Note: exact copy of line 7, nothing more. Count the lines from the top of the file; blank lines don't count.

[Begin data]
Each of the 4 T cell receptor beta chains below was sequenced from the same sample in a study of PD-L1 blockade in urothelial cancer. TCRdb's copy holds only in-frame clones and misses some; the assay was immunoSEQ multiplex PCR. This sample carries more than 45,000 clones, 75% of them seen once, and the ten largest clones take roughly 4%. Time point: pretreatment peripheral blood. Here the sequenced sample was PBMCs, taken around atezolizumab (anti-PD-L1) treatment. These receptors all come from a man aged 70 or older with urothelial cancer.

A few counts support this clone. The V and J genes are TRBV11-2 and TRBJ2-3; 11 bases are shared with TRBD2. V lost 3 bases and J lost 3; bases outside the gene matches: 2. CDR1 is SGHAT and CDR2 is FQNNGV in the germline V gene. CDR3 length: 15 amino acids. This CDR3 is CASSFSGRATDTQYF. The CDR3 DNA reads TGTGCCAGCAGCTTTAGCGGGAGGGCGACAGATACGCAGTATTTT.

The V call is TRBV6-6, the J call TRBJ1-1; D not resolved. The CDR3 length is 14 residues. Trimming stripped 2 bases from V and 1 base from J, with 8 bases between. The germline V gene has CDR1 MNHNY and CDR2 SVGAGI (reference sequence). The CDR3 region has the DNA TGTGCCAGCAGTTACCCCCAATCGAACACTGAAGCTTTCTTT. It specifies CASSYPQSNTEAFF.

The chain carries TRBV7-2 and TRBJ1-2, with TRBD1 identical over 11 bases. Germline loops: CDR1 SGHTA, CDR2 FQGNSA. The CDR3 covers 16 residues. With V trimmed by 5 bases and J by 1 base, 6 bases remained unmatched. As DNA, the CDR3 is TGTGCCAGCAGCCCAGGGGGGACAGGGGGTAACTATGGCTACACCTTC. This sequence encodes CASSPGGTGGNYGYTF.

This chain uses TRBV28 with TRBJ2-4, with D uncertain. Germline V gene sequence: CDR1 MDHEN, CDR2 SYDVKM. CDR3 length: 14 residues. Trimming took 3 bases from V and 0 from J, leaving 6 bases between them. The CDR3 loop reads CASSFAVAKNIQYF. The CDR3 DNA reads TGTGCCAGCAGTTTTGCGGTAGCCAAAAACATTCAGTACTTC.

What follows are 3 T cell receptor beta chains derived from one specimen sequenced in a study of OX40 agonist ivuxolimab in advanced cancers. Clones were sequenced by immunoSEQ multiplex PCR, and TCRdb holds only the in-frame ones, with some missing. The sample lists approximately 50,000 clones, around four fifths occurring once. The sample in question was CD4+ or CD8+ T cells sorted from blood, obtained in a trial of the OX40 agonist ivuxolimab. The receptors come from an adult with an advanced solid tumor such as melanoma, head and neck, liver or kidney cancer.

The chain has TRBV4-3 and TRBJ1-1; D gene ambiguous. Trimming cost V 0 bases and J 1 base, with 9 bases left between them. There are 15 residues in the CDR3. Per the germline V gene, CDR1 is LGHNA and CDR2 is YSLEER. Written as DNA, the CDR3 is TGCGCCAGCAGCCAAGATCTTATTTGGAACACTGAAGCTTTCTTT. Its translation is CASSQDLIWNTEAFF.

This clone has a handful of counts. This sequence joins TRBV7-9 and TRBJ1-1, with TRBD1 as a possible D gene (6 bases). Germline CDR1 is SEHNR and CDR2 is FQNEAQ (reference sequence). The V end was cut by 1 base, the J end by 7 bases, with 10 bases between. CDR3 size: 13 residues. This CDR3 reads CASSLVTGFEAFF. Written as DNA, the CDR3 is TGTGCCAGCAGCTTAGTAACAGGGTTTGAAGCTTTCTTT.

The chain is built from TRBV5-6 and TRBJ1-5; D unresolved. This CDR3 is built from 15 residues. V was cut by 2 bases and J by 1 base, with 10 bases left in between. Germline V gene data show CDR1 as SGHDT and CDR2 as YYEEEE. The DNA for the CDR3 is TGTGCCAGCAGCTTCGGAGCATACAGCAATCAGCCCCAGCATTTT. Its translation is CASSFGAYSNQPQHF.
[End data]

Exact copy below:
The chain has TRBV4-3 and TRBJ1-1; D gene ambiguous. Trimming cost V 0 bases and J 1 base, with 9 bases left between them. There are 15 residues in the CDR3. Per the germline V gene, CDR1 is LGHNA and CDR2 is YSLEER. Written as DNA, the CDR3 is TGCGCCAGCAGCCAAGATCTTATTTGGAACACTGAAGCTTTCTTT. Its translation is CASSQDLIWNTEAFF.